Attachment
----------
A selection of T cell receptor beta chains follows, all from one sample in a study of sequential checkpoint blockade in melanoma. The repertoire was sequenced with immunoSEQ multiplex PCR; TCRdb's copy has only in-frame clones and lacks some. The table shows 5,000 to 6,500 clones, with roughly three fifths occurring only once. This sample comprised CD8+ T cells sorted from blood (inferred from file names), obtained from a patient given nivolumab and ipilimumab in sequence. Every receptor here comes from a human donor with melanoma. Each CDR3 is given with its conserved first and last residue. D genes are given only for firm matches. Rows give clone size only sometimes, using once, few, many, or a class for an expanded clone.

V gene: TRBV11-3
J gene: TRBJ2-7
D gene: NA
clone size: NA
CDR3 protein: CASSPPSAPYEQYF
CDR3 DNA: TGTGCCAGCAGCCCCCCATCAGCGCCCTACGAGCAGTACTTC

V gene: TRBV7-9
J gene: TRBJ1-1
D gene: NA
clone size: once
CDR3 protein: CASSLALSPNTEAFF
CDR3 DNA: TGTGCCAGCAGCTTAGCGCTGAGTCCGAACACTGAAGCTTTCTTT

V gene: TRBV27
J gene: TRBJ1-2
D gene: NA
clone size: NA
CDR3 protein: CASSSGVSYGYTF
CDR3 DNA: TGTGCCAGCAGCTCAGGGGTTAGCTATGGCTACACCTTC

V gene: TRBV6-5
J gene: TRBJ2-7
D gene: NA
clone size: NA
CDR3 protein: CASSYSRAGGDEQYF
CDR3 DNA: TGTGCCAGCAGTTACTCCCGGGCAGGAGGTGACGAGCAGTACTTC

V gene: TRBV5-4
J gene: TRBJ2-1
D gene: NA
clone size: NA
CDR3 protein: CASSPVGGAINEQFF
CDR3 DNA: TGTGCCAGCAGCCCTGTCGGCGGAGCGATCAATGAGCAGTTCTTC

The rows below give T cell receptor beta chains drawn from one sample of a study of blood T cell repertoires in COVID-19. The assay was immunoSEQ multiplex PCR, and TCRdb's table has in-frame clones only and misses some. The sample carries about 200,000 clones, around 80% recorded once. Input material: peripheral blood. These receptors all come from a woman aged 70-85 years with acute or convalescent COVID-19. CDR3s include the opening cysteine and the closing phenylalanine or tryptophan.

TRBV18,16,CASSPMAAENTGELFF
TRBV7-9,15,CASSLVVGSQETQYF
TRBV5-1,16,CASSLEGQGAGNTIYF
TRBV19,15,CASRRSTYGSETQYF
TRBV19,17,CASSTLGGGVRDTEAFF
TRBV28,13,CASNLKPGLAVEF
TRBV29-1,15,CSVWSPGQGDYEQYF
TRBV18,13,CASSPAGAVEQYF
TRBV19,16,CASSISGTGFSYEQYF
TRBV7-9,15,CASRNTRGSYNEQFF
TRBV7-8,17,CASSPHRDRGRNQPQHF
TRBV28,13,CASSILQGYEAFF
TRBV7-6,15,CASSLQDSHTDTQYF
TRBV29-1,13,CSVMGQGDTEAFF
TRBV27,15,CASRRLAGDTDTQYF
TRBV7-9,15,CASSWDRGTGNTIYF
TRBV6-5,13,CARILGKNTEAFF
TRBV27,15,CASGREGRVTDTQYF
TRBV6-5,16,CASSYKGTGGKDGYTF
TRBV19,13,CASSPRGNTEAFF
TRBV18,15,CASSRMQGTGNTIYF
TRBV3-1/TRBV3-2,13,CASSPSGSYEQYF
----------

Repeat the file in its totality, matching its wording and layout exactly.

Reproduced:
A selection of T cell receptor beta chains follows, all from one sample in a study of sequential checkpoint blockade in melanoma. The repertoire was sequenced with immunoSEQ multiplex PCR; TCRdb's copy has only in-frame clones and lacks some. The table shows 5,000 to 6,500 clones, with roughly three fifths occurring only once. This sample comprised CD8+ T cells sorted from blood (inferred from file names), obtained from a patient given nivolumab and ipilimumab in sequence. Every receptor here comes from a human donor with melanoma. Each CDR3 is given with its conserved first and last residue. D genes are given only for firm matches. Rows give clone size only sometimes, using once, few, many, or a class for an expanded clone.

V gene: TRBV11-3
J gene: TRBJ2-7
D gene: NA
clone size: NA
CDR3 protein: CASSPPSAPYEQYF
CDR3 DNA: TGTGCCAGCAGCCCCCCATCAGCGCCCTACGAGCAGTACTTC

V gene: TRBV7-9
J gene: TRBJ1-1
D gene: NA
clone size: once
CDR3 protein: CASSLALSPNTEAFF
CDR3 DNA: TGTGCCAGCAGCTTAGCGCTGAGTCCGAACACTGAAGCTTTCTTT

V gene: TRBV27
J gene: TRBJ1-2
D gene: NA
clone size: NA
CDR3 protein: CASSSGVSYGYTF
CDR3 DNA: TGTGCCAGCAGCTCAGGGGTTAGCTATGGCTACACCTTC

V gene: TRBV6-5
J gene: TRBJ2-7
D gene: NA
clone size: NA
CDR3 protein: CASSYSRAGGDEQYF
CDR3 DNA: TGTGCCAGCAGTTACTCCCGGGCAGGAGGTGACGAGCAGTACTTC

V gene: TRBV5-4
J gene: TRBJ2-1
D gene: NA
clone size: NA
CDR3 protein: CASSPVGGAINEQFF
CDR3 DNA: TGTGCCAGCAGCCCTGTCGGCGGAGCGATCAATGAGCAGTTCTTC

The rows below give T cell receptor beta chains drawn from one sample of a study of blood T cell repertoires in COVID-19. The assay was immunoSEQ multiplex PCR, and TCRdb's table has in-frame clones only and misses some. The sample carries about 200,000 clones, around 80% recorded once. Input material: peripheral blood. These receptors all come from a woman aged 70-85 years with acute or convalescent COVID-19. CDR3s include the opening cysteine and the closing phenylalanine or tryptophan.

TRBV18,16,CASSPMAAENTGELFF
TRBV7-9,15,CASSLVVGSQETQYF
TRBV5-1,16,CASSLEGQGAGNTIYF
TRBV19,15,CASRRSTYGSETQYF
TRBV19,17,CASSTLGGGVRDTEAFF
TRBV28,13,CASNLKPGLAVEF
TRBV29-1,15,CSVWSPGQGDYEQYF
TRBV18,13,CASSPAGAVEQYF
TRBV19,16,CASSISGTGFSYEQYF
TRBV7-9,15,CASRNTRGSYNEQFF
TRBV7-8,17,CASSPHRDRGRNQPQHF
TRBV28,13,CASSILQGYEAFF
TRBV7-6,15,CASSLQDSHTDTQYF
TRBV29-1,13,CSVMGQGDTEAFF
TRBV27,15,CASRRLAGDTDTQYF
TRBV7-9,15,CASSWDRGTGNTIYF
TRBV6-5,13,CARILGKNTEAFF
TRBV27,15,CASGREGRVTDTQYF
TRBV6-5,16,CASSYKGTGGKDGYTF
TRBV19,13,CASSPRGNTEAFF
TRBV18,15,CASSRMQGTGNTIYF
TRBV3-1/TRBV3-2,13,CASSPSGSYEQYF